This analysis was featured in Critical State, a weekly foreign policy newsletter from Inkstick Media. Subscribe here.
Last week on Deep Dive, we looked at new research on how people who have lived through civil wars evaluate their options when it comes to postwar governance. The experience of developing community organizations under rebel rule, it seems, makes it both easier for communities to develop their own alternate governance solutions in peacetime and more difficult for the central government to compete with local offerings. But what happens with questions of legitimacy when conflicts are ongoing? Does the presence of violence, rather than just the presence of rebels, affect how state institutions are perceived?
Related: What does ‘legitimacy’ mean: Part I
Those questions are at the core of a recent article in the Journal of Politics, written by political scientists Annekatrin Deglow and Ralph Sundberg. They wanted to investigate how state institutions lose their relationships with citizens during civil wars. To do this, they researched perceptions of Afghan local police between 2007 and 2012, drawing on a large-scale survey that recorded responses from 31,720 Afghans over 360 districts throughout the country.
Using the survey, Deglow and Sundberg measured the relationship between people’s self-reported confidence in their local police and the level of violence taking place in each respondent’s district around the time they took the survey. The statistical results Deglow and Sundberg found are about what you’d expect (although it represents one of the first major statistical efforts to confirm this finding): More violence means less faith in police. Specifically, increased conflict intensity led to less belief that police are effective in fighting crime, less belief that they are procedurally fair, and less trust overall.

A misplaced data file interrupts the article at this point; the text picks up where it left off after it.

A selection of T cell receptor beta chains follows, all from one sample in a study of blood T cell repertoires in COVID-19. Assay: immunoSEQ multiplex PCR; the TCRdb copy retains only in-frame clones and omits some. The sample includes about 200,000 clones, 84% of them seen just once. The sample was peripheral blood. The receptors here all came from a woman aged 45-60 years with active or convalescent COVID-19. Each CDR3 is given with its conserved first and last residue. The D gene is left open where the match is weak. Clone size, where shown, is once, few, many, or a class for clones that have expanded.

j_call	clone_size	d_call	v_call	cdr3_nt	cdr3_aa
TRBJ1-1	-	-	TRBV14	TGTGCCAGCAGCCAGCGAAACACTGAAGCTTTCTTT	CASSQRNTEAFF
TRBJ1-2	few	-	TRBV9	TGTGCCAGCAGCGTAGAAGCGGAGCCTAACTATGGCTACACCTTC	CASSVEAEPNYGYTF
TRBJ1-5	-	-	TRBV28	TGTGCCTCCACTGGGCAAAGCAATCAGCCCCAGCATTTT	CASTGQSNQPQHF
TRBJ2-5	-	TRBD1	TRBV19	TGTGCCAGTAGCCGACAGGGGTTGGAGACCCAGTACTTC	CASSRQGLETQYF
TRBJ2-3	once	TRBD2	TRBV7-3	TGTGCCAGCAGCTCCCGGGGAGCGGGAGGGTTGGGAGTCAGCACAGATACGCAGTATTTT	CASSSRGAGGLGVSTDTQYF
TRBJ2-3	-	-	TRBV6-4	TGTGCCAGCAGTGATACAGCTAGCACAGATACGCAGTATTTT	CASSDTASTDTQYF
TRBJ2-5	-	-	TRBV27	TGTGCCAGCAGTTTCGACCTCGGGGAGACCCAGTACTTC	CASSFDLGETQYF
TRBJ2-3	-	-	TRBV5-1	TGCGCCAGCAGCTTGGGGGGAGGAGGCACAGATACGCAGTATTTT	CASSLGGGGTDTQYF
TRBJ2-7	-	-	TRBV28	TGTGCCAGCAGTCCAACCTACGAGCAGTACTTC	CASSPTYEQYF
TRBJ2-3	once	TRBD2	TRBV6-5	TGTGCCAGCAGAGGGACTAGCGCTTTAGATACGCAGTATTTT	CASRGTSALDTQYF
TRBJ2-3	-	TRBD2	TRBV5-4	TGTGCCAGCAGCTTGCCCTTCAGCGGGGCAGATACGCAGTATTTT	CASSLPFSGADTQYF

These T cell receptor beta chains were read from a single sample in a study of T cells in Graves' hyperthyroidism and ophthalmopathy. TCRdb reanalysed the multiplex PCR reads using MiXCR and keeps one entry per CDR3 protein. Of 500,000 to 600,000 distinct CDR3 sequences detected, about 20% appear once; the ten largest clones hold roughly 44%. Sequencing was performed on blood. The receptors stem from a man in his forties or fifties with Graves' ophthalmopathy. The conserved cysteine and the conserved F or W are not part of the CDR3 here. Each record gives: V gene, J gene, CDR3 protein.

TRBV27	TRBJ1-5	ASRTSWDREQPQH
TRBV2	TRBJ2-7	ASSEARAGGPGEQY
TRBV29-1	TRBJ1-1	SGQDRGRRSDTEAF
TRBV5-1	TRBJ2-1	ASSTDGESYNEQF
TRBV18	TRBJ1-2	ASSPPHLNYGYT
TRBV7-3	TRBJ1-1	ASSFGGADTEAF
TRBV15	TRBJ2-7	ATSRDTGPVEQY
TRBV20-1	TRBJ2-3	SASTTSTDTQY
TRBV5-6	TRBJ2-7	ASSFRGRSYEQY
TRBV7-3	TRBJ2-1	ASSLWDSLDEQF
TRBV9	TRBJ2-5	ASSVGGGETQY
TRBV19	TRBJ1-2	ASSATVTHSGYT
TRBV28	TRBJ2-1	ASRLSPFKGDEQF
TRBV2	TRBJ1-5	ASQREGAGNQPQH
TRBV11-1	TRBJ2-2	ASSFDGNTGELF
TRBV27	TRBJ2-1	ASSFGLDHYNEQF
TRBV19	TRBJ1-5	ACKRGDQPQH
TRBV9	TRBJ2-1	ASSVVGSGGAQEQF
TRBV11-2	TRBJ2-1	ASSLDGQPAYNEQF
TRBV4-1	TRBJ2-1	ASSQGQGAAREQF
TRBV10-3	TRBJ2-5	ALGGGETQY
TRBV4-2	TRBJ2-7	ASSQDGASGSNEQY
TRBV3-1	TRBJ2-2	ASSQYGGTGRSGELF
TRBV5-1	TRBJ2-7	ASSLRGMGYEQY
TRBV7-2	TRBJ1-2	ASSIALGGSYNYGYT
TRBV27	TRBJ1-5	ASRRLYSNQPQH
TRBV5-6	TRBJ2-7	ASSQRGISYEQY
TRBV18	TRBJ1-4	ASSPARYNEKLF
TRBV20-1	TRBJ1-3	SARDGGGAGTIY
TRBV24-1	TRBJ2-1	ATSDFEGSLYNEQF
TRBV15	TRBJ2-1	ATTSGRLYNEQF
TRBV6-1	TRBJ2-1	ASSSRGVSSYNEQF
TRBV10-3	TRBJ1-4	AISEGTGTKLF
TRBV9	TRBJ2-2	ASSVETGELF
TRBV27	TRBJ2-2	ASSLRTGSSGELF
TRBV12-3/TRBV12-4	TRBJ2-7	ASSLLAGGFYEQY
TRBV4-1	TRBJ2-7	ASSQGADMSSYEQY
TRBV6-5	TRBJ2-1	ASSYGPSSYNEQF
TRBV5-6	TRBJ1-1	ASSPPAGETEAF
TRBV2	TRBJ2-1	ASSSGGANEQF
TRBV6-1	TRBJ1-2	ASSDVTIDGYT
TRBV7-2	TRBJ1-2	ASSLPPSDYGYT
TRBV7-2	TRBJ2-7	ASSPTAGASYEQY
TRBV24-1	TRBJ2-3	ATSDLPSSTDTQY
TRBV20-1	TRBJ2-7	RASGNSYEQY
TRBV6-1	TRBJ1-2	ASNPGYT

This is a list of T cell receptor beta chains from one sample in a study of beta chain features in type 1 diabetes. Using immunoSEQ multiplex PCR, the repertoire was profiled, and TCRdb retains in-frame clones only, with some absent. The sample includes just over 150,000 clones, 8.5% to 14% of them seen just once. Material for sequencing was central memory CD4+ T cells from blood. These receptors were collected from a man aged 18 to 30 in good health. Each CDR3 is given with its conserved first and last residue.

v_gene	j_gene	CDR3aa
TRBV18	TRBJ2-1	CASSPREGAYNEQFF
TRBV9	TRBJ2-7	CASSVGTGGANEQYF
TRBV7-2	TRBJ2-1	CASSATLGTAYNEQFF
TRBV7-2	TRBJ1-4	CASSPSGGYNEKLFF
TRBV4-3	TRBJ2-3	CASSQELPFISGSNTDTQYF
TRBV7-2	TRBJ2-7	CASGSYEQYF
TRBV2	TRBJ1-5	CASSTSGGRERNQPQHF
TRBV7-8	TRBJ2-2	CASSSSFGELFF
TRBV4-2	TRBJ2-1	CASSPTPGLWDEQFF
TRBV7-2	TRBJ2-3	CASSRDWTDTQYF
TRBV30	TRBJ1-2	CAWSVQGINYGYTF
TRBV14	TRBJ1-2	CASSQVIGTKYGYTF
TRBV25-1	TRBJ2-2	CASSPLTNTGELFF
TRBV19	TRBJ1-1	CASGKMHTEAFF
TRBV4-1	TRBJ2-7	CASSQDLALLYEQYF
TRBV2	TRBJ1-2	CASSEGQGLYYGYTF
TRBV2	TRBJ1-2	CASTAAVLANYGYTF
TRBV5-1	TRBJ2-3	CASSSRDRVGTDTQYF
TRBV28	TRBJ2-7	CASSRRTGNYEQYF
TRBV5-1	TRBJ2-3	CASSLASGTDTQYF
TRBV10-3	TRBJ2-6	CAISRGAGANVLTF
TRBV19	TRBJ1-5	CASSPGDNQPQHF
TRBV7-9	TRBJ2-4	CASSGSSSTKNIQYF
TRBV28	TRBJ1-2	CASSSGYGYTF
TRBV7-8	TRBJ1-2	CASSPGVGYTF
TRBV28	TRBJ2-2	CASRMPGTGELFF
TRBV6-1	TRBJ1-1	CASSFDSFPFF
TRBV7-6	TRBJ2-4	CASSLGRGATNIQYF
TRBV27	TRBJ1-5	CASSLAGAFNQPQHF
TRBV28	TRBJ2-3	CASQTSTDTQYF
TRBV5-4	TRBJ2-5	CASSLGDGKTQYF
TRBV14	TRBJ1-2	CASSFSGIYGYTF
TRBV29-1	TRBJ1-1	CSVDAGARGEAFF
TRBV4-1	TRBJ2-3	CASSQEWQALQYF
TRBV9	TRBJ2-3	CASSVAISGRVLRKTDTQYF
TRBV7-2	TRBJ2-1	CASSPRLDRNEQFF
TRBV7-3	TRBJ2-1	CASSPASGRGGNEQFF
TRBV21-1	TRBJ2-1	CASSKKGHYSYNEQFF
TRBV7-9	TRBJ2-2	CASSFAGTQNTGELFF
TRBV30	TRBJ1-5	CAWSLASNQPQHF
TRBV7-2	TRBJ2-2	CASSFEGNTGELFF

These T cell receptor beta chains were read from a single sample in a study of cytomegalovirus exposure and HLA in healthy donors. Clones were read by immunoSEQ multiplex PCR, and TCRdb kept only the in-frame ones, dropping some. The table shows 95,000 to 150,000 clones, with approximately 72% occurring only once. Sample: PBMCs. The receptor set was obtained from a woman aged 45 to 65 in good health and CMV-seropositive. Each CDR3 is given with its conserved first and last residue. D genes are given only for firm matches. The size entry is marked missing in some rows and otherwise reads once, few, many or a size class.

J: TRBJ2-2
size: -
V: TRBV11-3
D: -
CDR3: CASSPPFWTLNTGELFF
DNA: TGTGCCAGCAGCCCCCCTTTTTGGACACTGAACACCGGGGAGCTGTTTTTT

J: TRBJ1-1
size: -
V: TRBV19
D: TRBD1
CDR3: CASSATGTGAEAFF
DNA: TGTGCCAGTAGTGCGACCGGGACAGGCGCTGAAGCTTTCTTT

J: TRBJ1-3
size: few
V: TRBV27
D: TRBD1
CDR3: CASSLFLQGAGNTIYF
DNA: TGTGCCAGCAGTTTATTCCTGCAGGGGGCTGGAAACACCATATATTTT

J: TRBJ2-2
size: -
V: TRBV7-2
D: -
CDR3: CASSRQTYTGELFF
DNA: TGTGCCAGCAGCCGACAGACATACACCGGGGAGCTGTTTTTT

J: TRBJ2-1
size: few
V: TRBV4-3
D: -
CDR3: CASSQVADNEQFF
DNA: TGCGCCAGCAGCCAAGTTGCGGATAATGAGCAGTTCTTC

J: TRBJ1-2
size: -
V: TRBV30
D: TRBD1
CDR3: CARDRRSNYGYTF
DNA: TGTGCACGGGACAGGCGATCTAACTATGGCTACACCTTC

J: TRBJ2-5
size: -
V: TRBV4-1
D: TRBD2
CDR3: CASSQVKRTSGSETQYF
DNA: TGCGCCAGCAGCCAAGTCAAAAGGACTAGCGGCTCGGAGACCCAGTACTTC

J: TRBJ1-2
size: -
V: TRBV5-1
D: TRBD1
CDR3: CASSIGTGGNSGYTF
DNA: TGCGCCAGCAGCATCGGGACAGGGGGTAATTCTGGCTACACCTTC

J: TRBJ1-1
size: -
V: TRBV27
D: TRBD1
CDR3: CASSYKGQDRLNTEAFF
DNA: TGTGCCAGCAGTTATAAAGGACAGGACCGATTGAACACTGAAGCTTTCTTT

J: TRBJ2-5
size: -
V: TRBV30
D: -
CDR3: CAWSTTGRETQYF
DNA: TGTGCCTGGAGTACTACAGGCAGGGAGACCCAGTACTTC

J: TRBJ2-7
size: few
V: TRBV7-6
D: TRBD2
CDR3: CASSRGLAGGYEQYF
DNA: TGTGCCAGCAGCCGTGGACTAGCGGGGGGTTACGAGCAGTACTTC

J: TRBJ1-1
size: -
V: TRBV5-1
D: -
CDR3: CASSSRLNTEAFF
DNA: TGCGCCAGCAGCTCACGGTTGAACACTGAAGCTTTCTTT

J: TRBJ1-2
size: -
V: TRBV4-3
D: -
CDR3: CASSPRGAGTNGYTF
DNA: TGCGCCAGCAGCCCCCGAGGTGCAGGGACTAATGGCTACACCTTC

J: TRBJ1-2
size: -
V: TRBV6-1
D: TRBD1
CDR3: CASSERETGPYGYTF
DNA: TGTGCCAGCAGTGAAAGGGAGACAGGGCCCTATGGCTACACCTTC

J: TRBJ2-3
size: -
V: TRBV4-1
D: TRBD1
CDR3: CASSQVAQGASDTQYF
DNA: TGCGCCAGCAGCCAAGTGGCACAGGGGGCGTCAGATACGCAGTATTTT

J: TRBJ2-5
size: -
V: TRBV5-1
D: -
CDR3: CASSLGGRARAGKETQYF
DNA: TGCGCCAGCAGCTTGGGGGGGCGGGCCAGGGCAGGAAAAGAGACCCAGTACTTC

Yet it actually isn’t obvious why that should be the case. On one hand, sure, police say they are there to reduce violence, and so when violence increases their credibility takes a hit. On the other hand, however, if police are doing an effective job of local dispute resolution or crime deterrence, there is no clear reason for citizens to shun those services just because national-level forces have brought higher levels of violence to the area. What, then, is the mechanism that causes police to lose legitimacy in the face of increased civil war violence?
Deglow and Sundberg posit that the explanation lies in how police respond to increased insurgent violence. The Afghan National Police, as trained and equipped by US and NATO forces, was both a policing and a counterinsurgency organization. The balance between those roles shifts in a given district depending on the scale of the conflict in that district. As the conflict grows more intense in a district, police units cease whatever community roles they served before to fight a brutal war, one in which community members they might have served before often end up on the opposite side. With no resources to expend on community dispute resolution and every reason to become a divisive force in communities, police who are converted to counterinsurgent forces see their approval ratings suffer.
In some ways, this finding is like a refraction of the conclusion in Part I of this Deep Dive. In that piece, local governance structures durably separated themselves from the central state in order to sustain themselves through conflict. In this one, national governance structures undermine their own local relationships by being unable to separate their local roles from the national-level conflict they are drawn into. In both cases, legitimacy is won and lost not by the overall popularity of the national government or the insurgency, but by the local-level decisions of institutions.
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